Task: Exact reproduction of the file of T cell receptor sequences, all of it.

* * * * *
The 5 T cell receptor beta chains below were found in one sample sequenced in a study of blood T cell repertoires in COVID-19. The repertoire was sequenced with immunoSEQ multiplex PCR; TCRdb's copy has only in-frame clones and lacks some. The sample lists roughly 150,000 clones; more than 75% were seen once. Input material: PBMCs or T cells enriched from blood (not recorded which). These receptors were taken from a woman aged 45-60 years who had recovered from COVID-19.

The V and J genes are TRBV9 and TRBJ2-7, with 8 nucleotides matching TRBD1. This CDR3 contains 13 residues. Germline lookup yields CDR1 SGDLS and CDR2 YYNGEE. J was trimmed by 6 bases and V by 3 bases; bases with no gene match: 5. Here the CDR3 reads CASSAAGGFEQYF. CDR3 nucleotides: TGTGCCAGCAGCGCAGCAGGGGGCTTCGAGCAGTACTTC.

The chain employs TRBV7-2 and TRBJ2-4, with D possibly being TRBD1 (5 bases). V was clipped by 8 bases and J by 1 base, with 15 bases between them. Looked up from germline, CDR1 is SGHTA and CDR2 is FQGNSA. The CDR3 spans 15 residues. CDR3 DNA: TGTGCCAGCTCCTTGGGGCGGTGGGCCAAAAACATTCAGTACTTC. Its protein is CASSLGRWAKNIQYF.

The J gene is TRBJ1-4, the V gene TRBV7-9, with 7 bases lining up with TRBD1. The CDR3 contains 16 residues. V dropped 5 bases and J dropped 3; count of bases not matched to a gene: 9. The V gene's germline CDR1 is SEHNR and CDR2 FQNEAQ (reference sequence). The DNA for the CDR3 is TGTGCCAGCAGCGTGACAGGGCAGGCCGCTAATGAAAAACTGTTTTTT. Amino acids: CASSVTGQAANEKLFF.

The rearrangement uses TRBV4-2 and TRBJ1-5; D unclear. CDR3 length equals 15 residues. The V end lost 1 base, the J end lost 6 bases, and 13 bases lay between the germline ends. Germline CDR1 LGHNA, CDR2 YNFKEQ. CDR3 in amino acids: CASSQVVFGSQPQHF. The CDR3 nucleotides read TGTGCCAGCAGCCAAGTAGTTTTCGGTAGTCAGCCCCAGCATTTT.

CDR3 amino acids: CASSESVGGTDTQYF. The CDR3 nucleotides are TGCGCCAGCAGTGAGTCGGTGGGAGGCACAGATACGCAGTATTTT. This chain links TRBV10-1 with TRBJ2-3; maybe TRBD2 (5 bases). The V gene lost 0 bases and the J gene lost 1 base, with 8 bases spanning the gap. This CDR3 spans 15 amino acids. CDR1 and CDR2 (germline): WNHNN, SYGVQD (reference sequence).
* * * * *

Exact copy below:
The 5 T cell receptor beta chains below were found in one sample sequenced in a study of blood T cell repertoires in COVID-19. The repertoire was sequenced with immunoSEQ multiplex PCR; TCRdb's copy has only in-frame clones and lacks some. The sample lists roughly 150,000 clones; more than 75% were seen once. Input material: PBMCs or T cells enriched from blood (not recorded which). These receptors were taken from a woman aged 45-60 years who had recovered from COVID-19.

The V and J genes are TRBV9 and TRBJ2-7, with 8 nucleotides matching TRBD1. This CDR3 contains 13 residues. Germline lookup yields CDR1 SGDLS and CDR2 YYNGEE. J was trimmed by 6 bases and V by 3 bases; bases with no gene match: 5. Here the CDR3 reads CASSAAGGFEQYF. CDR3 nucleotides: TGTGCCAGCAGCGCAGCAGGGGGCTTCGAGCAGTACTTC.

The chain employs TRBV7-2 and TRBJ2-4, with D possibly being TRBD1 (5 bases). V was clipped by 8 bases and J by 1 base, with 15 bases between them. Looked up from germline, CDR1 is SGHTA and CDR2 is FQGNSA. The CDR3 spans 15 residues. CDR3 DNA: TGTGCCAGCTCCTTGGGGCGGTGGGCCAAAAACATTCAGTACTTC. Its protein is CASSLGRWAKNIQYF.

The J gene is TRBJ1-4, the V gene TRBV7-9, with 7 bases lining up with TRBD1. The CDR3 contains 16 residues. V dropped 5 bases and J dropped 3; count of bases not matched to a gene: 9. The V gene's germline CDR1 is SEHNR and CDR2 FQNEAQ (reference sequence). The DNA for the CDR3 is TGTGCCAGCAGCGTGACAGGGCAGGCCGCTAATGAAAAACTGTTTTTT. Amino acids: CASSVTGQAANEKLFF.

The rearrangement uses TRBV4-2 and TRBJ1-5; D unclear. CDR3 length equals 15 residues. The V end lost 1 base, the J end lost 6 bases, and 13 bases lay between the germline ends. Germline CDR1 LGHNA, CDR2 YNFKEQ. CDR3 in amino acids: CASSQVVFGSQPQHF. The CDR3 nucleotides read TGTGCCAGCAGCCAAGTAGTTTTCGGTAGTCAGCCCCAGCATTTT.

CDR3 amino acids: CASSESVGGTDTQYF. The CDR3 nucleotides are TGCGCCAGCAGTGAGTCGGTGGGAGGCACAGATACGCAGTATTTT. This chain links TRBV10-1 with TRBJ2-3; maybe TRBD2 (5 bases). The V gene lost 0 bases and the J gene lost 1 base, with 8 bases spanning the gap. This CDR3 spans 15 amino acids. CDR1 and CDR2 (germline): WNHNN, SYGVQD (reference sequence).